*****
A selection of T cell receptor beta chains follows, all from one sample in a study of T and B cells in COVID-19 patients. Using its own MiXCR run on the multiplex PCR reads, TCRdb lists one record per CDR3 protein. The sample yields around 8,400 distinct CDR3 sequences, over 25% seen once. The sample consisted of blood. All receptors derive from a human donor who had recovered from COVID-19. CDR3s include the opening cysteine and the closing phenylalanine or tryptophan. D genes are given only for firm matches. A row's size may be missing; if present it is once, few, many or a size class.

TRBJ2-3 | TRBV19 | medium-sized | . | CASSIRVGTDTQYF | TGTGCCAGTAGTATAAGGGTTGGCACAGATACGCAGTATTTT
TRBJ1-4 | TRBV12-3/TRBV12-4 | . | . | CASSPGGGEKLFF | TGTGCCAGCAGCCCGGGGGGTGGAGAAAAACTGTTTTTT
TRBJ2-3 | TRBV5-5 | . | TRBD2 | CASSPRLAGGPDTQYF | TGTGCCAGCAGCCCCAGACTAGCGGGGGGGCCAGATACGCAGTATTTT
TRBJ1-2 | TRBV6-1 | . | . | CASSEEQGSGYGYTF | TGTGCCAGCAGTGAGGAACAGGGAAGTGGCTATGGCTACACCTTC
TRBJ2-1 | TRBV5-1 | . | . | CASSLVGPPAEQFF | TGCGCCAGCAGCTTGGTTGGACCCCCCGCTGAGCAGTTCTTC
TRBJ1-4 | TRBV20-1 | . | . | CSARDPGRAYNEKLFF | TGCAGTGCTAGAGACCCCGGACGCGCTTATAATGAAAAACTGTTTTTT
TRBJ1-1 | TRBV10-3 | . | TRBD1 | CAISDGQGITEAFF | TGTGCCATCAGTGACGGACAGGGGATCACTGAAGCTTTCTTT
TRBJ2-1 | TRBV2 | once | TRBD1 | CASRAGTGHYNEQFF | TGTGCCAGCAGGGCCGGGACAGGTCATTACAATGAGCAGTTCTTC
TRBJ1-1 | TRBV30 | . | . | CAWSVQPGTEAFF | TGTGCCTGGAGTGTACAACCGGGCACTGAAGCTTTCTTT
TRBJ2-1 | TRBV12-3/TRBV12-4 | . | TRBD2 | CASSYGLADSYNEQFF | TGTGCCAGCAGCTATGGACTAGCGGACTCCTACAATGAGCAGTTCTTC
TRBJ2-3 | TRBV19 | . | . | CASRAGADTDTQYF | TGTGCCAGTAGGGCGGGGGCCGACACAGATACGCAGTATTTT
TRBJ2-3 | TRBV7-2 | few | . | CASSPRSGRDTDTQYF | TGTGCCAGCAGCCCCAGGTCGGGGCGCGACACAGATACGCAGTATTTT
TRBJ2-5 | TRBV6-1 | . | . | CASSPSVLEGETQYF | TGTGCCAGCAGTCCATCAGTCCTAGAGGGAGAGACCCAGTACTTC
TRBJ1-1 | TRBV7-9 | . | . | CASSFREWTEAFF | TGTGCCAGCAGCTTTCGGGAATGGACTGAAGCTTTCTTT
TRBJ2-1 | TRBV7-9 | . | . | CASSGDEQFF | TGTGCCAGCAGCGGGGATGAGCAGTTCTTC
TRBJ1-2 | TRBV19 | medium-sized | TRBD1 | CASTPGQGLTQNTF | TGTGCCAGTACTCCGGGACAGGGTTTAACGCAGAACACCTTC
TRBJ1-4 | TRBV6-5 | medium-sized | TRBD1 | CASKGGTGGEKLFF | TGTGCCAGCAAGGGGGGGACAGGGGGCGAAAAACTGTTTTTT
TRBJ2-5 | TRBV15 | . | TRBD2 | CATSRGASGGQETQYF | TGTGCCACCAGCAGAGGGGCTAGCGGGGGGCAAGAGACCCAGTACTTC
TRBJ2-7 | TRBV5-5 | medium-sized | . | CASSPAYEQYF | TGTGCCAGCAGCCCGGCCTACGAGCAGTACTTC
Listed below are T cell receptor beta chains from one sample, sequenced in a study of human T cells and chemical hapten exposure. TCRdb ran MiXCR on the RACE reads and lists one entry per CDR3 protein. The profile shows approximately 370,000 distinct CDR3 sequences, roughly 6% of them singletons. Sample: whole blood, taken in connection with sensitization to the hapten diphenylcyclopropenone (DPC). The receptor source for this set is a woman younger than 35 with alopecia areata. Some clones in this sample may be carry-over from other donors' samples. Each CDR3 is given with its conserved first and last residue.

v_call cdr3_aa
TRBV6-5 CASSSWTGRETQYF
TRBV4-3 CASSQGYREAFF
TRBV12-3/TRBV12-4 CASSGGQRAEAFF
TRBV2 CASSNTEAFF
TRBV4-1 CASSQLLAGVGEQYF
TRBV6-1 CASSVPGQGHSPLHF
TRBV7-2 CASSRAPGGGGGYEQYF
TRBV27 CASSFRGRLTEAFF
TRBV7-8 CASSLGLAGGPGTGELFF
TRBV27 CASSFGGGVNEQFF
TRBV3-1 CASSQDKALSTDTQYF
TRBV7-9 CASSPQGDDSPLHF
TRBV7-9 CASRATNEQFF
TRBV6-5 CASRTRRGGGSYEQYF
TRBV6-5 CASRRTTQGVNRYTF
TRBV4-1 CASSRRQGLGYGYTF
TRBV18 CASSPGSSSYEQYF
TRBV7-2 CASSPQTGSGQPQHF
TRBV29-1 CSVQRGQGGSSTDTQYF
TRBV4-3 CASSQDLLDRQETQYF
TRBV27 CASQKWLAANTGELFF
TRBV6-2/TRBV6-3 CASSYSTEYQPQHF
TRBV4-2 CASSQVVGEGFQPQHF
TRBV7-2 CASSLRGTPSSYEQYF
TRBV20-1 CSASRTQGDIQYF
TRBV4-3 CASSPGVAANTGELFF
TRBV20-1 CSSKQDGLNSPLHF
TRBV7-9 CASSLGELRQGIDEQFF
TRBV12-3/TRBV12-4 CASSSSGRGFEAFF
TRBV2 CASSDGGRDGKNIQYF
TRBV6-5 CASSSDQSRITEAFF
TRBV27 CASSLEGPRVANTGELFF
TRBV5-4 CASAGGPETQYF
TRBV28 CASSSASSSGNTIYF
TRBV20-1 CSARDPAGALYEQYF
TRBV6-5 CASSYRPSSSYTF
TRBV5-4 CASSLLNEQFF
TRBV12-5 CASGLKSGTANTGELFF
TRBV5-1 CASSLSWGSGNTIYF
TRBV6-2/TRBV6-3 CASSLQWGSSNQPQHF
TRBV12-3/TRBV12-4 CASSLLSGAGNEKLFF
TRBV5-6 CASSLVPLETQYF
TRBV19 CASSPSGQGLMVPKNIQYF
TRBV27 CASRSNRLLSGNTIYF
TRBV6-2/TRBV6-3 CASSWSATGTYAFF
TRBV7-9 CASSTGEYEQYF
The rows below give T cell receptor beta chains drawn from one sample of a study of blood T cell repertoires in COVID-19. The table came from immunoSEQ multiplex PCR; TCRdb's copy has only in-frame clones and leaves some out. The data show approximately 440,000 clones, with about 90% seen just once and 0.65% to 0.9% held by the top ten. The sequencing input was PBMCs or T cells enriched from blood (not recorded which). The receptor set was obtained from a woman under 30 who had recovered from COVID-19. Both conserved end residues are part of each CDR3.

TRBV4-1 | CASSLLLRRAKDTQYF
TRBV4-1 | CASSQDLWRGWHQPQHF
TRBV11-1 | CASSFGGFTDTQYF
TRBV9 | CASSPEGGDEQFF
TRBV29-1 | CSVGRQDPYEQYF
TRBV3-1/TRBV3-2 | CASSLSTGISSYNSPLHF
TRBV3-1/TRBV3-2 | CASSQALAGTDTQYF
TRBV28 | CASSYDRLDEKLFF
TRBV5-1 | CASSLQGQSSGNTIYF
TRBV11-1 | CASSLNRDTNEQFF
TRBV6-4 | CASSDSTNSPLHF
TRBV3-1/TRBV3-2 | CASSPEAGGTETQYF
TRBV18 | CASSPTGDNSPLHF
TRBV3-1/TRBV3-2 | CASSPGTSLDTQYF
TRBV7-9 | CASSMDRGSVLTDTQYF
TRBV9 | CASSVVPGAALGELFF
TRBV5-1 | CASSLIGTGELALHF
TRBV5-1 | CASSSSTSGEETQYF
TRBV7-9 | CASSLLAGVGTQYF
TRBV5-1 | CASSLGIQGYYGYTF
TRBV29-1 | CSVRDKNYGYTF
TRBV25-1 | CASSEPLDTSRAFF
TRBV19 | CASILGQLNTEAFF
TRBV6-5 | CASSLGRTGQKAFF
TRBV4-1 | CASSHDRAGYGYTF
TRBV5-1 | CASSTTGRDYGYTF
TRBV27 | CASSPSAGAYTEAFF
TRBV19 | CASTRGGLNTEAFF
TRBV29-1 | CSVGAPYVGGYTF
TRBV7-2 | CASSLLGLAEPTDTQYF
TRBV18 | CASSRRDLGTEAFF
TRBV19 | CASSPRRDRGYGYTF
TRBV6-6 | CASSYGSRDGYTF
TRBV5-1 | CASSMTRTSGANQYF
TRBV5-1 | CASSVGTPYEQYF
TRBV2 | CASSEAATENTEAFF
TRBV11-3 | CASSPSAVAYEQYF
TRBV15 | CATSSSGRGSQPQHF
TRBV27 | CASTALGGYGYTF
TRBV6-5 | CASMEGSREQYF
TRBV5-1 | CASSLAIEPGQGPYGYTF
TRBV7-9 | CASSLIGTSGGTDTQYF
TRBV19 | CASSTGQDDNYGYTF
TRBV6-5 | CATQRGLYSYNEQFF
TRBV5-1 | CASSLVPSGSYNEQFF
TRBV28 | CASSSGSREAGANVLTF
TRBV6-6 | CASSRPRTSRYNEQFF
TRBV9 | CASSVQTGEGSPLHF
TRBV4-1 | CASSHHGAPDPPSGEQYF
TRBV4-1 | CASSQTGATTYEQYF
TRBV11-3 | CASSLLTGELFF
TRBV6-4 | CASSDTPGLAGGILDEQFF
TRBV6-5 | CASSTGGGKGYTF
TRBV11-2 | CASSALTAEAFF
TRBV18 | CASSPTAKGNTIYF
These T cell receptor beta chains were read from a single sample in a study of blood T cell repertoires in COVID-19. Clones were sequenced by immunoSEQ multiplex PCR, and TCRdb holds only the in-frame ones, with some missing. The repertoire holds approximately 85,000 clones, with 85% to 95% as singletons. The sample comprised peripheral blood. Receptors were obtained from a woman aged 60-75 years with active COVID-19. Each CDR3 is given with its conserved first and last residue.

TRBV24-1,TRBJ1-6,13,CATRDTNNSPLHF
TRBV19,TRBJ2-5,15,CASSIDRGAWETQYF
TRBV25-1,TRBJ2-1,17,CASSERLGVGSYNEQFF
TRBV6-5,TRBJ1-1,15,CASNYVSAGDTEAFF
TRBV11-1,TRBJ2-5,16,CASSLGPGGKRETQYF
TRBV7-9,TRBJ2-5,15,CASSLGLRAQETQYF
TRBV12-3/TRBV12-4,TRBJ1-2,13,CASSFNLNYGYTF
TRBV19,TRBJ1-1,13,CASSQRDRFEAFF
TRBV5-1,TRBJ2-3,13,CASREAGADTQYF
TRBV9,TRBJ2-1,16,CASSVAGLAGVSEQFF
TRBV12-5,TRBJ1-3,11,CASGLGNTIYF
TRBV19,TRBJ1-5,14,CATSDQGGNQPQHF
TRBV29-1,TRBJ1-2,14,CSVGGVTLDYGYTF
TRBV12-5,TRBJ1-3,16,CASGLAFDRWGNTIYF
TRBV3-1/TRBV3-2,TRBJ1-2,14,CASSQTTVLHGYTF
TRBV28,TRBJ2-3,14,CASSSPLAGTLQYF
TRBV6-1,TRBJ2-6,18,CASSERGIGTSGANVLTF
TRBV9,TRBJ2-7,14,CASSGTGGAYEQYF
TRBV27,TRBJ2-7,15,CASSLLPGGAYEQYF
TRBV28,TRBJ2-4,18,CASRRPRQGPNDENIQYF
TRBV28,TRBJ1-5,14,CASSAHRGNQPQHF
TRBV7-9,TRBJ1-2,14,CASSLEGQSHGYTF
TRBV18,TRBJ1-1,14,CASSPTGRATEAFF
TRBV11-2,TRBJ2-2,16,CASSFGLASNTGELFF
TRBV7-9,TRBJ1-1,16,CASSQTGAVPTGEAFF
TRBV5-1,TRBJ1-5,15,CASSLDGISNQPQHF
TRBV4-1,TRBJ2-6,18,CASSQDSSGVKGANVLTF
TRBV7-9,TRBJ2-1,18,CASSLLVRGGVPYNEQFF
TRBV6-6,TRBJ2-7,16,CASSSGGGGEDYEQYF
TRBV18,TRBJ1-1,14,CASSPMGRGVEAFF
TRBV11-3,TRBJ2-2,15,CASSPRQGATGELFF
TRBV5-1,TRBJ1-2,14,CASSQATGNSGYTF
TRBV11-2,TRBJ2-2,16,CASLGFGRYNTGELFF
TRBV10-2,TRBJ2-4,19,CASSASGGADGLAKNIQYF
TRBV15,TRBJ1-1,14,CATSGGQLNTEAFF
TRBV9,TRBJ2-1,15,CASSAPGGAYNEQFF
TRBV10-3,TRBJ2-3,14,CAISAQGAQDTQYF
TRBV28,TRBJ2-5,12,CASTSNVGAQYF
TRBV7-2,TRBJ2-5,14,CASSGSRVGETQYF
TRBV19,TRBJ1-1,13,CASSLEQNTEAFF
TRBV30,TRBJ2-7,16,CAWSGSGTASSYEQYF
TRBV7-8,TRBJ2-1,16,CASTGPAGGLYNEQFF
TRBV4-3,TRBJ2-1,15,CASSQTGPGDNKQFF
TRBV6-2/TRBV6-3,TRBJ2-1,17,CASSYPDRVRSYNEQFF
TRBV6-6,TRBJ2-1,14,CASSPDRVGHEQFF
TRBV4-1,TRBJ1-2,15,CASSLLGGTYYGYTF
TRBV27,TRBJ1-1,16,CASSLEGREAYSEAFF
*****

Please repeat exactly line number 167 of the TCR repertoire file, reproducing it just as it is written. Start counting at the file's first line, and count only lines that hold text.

TRBV7-8,TRBJ2-1,16,CASTGPAGGLYNEQFF